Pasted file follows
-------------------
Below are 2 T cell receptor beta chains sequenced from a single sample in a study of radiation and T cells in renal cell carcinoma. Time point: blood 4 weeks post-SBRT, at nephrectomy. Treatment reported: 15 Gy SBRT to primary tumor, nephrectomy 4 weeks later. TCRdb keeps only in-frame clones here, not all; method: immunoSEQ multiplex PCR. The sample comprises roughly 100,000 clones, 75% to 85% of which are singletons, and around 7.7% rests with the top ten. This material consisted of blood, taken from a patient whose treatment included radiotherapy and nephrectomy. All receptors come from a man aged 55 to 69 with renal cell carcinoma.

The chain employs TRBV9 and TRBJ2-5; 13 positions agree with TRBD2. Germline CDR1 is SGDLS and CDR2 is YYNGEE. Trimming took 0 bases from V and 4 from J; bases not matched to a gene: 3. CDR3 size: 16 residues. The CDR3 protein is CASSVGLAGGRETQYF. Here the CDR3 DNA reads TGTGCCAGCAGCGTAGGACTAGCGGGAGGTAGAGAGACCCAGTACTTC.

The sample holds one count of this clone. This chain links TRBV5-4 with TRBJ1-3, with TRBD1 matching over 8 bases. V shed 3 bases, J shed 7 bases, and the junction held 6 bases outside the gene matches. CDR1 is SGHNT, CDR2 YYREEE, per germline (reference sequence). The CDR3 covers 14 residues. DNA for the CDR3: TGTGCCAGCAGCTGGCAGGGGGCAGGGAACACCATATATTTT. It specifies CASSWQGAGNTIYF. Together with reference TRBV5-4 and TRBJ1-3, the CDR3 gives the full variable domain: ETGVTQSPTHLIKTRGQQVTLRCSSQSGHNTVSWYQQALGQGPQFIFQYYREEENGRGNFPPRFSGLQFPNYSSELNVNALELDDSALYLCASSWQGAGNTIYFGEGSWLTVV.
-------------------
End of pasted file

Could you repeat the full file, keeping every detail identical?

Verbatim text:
Below are 2 T cell receptor beta chains sequenced from a single sample in a study of radiation and T cells in renal cell carcinoma. Time point: blood 4 weeks post-SBRT, at nephrectomy. Treatment reported: 15 Gy SBRT to primary tumor, nephrectomy 4 weeks later. TCRdb keeps only in-frame clones here, not all; method: immunoSEQ multiplex PCR. The sample comprises roughly 100,000 clones, 75% to 85% of which are singletons, and around 7.7% rests with the top ten. This material consisted of blood, taken from a patient whose treatment included radiotherapy and nephrectomy. All receptors come from a man aged 55 to 69 with renal cell carcinoma.

The chain employs TRBV9 and TRBJ2-5; 13 positions agree with TRBD2. Germline CDR1 is SGDLS and CDR2 is YYNGEE. Trimming took 0 bases from V and 4 from J; bases not matched to a gene: 3. CDR3 size: 16 residues. The CDR3 protein is CASSVGLAGGRETQYF. Here the CDR3 DNA reads TGTGCCAGCAGCGTAGGACTAGCGGGAGGTAGAGAGACCCAGTACTTC.

The sample holds one count of this clone. This chain links TRBV5-4 with TRBJ1-3, with TRBD1 matching over 8 bases. V shed 3 bases, J shed 7 bases, and the junction held 6 bases outside the gene matches. CDR1 is SGHNT, CDR2 YYREEE, per germline (reference sequence). The CDR3 covers 14 residues. DNA for the CDR3: TGTGCCAGCAGCTGGCAGGGGGCAGGGAACACCATATATTTT. It specifies CASSWQGAGNTIYF. Together with reference TRBV5-4 and TRBJ1-3, the CDR3 gives the full variable domain: ETGVTQSPTHLIKTRGQQVTLRCSSQSGHNTVSWYQQALGQGPQFIFQYYREEENGRGNFPPRFSGLQFPNYSSELNVNALELDDSALYLCASSWQGAGNTIYFGEGSWLTVV.